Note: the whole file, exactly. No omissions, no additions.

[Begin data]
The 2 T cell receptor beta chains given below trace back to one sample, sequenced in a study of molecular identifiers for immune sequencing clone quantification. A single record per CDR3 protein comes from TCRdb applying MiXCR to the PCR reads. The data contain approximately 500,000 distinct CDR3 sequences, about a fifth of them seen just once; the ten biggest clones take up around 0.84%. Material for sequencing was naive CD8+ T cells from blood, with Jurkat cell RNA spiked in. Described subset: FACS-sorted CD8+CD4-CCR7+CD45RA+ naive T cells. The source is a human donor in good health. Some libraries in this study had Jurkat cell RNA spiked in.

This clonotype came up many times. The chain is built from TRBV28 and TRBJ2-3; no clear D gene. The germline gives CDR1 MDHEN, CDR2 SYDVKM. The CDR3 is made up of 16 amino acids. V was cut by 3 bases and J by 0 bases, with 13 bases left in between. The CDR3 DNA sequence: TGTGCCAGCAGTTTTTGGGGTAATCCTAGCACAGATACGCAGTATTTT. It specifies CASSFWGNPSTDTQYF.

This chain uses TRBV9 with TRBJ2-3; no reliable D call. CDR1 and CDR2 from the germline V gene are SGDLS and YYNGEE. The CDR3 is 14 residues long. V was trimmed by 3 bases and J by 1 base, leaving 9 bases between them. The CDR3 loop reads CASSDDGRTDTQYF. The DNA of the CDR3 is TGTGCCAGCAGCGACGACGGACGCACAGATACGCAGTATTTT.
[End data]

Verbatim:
The 2 T cell receptor beta chains given below trace back to one sample, sequenced in a study of molecular identifiers for immune sequencing clone quantification. A single record per CDR3 protein comes from TCRdb applying MiXCR to the PCR reads. The data contain approximately 500,000 distinct CDR3 sequences, about a fifth of them seen just once; the ten biggest clones take up around 0.84%. Material for sequencing was naive CD8+ T cells from blood, with Jurkat cell RNA spiked in. Described subset: FACS-sorted CD8+CD4-CCR7+CD45RA+ naive T cells. The source is a human donor in good health. Some libraries in this study had Jurkat cell RNA spiked in.

This clonotype came up many times. The chain is built from TRBV28 and TRBJ2-3; no clear D gene. The germline gives CDR1 MDHEN, CDR2 SYDVKM. The CDR3 is made up of 16 amino acids. V was cut by 3 bases and J by 0 bases, with 13 bases left in between. The CDR3 DNA sequence: TGTGCCAGCAGTTTTTGGGGTAATCCTAGCACAGATACGCAGTATTTT. It specifies CASSFWGNPSTDTQYF.

This chain uses TRBV9 with TRBJ2-3; no reliable D call. CDR1 and CDR2 from the germline V gene are SGDLS and YYNGEE. The CDR3 is 14 residues long. V was trimmed by 3 bases and J by 1 base, leaving 9 bases between them. The CDR3 loop reads CASSDDGRTDTQYF. The DNA of the CDR3 is TGTGCCAGCAGCGACGACGGACGCACAGATACGCAGTATTTT.